I’ll have to be fastidious about my budget & will probably have to cut back on many areas (gear), but in 2017 I’m committed to building a team.

#2 Stop Undervaluing, Discount Less

I’m sure you’ve heard that January is a great time to raise your rates.  If your market (and clients) can support a rate increase, by all means, do it!

I think the vast majority of owner/operators and freelance colorists probably don’t charge enough.

However, I’ve pushed my hourly rate about has high as I can get it in my market, and the starting point for my flat bids tends to be at a premium rate too.

The issue I want to address in 2017 is discounting and undervaluing my (and the facilities’) services.




While the race to the bottom doesn’t seem to have an end in sight, I want to make 2017 the year I draw a line in the sand when it comes to discounting.

Here are some ways I’m planning on doing that:

  • Only discount when requested – what’s the point of having a standardized rate if all you do is discount it? Looking at my records I’ve discounted at some level, about 70% of the jobs completed in my shop this year – YIKES!  That 70% is mainly due to discounting for bulk work e.g. a TV series. But in 2017 I’m going to put a stop to automatically discounting that work. Instead, I will consider discounts when requested or mentioned by a client.  If I can cut the percentage of discounted jobs by half to 35% that’s a significant increase to my bottom line revenue.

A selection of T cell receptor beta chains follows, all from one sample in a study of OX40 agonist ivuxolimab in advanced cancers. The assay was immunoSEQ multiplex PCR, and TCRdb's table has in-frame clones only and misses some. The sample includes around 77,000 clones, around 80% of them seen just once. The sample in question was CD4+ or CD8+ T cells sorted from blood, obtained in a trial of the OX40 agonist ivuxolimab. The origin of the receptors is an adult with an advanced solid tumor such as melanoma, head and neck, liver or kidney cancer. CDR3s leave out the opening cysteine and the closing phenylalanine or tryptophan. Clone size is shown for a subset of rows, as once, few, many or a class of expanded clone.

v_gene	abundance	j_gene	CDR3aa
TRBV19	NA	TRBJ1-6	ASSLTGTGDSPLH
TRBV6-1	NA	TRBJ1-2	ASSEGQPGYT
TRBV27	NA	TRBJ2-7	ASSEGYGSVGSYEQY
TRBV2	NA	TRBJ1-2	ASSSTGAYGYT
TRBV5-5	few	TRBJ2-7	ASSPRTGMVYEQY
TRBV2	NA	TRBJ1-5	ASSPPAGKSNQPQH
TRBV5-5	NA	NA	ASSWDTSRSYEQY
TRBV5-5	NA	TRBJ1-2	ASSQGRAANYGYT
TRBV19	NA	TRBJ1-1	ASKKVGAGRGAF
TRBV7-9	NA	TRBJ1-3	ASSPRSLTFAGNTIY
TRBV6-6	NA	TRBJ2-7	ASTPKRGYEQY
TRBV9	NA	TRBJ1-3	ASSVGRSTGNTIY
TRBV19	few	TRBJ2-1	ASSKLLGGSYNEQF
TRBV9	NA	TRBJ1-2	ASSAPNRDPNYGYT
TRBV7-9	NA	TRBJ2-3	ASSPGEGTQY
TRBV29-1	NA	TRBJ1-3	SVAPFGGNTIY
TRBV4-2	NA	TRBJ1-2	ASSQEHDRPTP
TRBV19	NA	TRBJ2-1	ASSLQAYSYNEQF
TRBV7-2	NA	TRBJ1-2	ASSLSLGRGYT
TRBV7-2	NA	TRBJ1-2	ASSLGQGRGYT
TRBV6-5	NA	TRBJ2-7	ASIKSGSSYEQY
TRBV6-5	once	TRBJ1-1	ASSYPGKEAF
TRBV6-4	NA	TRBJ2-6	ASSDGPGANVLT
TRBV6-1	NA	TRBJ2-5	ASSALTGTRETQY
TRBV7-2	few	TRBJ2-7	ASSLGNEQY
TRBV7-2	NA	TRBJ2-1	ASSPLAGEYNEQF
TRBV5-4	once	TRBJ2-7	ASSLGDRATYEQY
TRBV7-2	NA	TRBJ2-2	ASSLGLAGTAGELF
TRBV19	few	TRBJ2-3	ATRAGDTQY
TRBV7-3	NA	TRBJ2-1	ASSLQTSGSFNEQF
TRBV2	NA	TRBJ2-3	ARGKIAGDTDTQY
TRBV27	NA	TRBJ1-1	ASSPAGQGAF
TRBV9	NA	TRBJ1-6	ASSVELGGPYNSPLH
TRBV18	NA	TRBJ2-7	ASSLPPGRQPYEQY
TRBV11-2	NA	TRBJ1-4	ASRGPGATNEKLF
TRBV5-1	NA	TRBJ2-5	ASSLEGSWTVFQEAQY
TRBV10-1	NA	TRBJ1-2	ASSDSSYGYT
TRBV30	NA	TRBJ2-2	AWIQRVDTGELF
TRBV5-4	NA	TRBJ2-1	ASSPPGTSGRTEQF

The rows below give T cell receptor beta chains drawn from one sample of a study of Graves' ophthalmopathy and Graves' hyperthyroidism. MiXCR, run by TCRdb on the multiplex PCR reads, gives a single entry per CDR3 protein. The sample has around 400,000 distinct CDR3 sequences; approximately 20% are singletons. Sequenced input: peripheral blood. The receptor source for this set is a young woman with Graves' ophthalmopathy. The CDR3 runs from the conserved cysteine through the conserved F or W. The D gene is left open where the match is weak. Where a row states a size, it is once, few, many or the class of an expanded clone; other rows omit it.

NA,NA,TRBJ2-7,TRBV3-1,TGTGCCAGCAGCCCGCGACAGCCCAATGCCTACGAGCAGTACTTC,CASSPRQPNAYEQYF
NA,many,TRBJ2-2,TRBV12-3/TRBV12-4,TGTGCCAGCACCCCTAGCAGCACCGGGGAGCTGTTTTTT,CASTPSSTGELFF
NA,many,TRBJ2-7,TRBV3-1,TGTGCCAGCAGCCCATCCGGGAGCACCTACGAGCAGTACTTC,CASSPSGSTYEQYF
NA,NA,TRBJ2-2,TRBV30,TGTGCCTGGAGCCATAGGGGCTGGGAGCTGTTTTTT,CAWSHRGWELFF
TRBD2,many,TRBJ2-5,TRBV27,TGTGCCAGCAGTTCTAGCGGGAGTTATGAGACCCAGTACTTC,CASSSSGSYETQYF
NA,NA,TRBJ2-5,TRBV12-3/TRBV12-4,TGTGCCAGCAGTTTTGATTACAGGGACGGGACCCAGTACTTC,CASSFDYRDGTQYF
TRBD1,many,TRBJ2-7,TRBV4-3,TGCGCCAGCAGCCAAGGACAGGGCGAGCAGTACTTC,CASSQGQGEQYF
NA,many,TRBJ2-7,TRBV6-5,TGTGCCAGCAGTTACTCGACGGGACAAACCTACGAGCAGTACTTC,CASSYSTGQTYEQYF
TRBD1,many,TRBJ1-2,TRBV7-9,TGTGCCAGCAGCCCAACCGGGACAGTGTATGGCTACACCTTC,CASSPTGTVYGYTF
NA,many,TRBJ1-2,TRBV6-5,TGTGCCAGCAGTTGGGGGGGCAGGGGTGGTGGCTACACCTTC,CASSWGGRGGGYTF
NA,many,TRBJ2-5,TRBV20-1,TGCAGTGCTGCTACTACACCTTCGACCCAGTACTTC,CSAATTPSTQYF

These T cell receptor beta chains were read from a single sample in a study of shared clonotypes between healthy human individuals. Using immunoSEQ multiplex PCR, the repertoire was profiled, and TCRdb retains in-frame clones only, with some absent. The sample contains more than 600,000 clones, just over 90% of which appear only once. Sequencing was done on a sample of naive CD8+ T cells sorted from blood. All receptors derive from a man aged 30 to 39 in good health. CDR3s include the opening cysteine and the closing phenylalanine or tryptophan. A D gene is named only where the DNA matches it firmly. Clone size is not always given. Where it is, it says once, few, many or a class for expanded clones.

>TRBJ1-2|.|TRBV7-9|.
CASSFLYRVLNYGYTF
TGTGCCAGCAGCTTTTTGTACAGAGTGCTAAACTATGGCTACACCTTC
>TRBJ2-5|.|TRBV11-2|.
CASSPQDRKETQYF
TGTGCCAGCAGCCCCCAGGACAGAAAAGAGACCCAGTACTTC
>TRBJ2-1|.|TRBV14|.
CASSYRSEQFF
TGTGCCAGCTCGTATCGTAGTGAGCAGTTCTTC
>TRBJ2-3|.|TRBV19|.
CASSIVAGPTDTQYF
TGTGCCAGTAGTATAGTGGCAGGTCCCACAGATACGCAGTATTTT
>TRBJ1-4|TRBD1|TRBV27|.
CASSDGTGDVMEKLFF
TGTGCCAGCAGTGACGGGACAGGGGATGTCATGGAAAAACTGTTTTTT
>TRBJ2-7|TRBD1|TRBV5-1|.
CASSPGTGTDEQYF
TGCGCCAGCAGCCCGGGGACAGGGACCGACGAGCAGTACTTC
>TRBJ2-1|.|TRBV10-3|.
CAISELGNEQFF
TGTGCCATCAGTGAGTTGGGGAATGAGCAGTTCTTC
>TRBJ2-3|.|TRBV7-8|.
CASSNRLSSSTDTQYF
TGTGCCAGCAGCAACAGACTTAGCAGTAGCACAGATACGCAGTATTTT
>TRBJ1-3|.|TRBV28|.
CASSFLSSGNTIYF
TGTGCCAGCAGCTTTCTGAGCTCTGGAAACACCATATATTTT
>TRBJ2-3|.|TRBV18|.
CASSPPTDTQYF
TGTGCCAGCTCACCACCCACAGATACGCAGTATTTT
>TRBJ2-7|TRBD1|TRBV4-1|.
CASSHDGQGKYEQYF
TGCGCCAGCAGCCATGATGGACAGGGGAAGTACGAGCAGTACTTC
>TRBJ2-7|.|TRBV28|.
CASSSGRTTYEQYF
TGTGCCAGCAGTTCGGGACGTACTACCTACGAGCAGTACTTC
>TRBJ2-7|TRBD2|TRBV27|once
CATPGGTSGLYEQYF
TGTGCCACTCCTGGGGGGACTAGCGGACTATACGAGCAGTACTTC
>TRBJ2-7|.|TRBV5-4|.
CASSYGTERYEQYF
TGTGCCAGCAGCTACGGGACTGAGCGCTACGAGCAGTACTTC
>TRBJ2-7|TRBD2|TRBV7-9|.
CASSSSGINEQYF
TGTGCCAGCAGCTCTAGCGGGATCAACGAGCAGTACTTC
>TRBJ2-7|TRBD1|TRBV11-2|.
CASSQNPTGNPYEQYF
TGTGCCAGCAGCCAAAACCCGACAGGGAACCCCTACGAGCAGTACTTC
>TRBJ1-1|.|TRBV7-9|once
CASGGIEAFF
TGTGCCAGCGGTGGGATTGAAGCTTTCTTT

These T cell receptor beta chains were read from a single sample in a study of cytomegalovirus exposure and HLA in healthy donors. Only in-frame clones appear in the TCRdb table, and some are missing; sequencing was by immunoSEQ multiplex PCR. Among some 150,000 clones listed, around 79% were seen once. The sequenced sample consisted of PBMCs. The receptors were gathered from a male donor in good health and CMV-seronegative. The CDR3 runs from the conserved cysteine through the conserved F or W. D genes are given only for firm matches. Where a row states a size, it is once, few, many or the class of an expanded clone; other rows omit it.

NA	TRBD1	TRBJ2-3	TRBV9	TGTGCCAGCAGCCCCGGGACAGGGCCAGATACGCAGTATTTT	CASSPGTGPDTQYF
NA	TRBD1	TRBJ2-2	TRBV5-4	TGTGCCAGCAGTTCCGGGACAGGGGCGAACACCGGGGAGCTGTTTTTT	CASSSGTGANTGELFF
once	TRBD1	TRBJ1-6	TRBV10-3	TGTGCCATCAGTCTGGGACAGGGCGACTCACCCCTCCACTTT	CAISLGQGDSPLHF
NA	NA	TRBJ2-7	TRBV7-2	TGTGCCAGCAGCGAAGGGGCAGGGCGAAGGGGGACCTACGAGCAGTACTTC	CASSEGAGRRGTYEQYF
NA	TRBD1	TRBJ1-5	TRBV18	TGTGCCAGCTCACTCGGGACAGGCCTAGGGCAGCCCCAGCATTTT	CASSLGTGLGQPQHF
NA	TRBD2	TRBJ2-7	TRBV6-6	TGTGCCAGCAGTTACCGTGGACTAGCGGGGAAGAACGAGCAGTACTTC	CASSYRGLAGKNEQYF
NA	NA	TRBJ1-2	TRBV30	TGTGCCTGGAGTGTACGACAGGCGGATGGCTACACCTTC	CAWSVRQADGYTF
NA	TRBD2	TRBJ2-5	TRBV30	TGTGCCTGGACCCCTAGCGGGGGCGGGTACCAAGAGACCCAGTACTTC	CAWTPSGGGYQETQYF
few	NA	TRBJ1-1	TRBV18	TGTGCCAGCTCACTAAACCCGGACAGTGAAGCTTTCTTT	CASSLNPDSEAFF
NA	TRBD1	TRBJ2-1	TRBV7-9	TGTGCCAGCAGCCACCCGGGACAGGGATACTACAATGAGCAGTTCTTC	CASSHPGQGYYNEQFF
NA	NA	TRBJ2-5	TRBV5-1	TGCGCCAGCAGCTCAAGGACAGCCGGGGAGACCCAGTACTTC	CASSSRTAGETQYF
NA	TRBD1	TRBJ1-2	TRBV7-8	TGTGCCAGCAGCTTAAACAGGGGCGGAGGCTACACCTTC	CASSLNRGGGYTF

• Raise the threshold for ‘bulk’ – As I mentioned, I’ve been prone to discounting based on bulk commitments from clients. For example, a 10-part TV series gets a discount. However, looking back on 2016, I’ve applied the ‘bulk’ discount to as few as 3 shows. In 2017 I’m going to try to raise that threshold to 6 episodes for long-form. For short-form, I’m going to toss every short -form project into the only discount when requested category.
  • Knowledge has value – how many times have you helped a client with workflow advice or other technical challenges?  We all do it – to earn good favor with a client, or to make our coloring tasks easier. But here’s the thing – often these tasks fall outside of ‘grading’.  Your knowledge has value!  Charge for it!  In 2017, consulting that falls out of the normal ‘quick question I plan on charging for – of course making the client aware of the additional charges will be nessasary. I’m also going to explore with a few clients that are constantly asking workflow/technical questions to set up a small monthly retainer for that work.
  • Reduce ‘eating’ overages – no, not literal eating (that’s probably a good thing too)!  I’m talking about time that you work on a project that you’re not charging for, especially if that time is a direct result of client changes. Anyone who works in post has been guilty of this, and sometimes absorbing overages is warranted (if it’s your fault), but one of my 2017 goals is to be more strict on the scope of projects and not let clients take advantage of my time, simply because I’m known for going the extra mile to get a project done.

Everyone’s situation is going to be different, but in 2016 I saw myself doing something dangerous – starting my warm up jog in the race to the bottom and that’s something that I can’t continue, neither can you!

If you have a good strategy to stop/reduce undervaluing you and your services please use the comments below – I’m eager to hear what others are doing.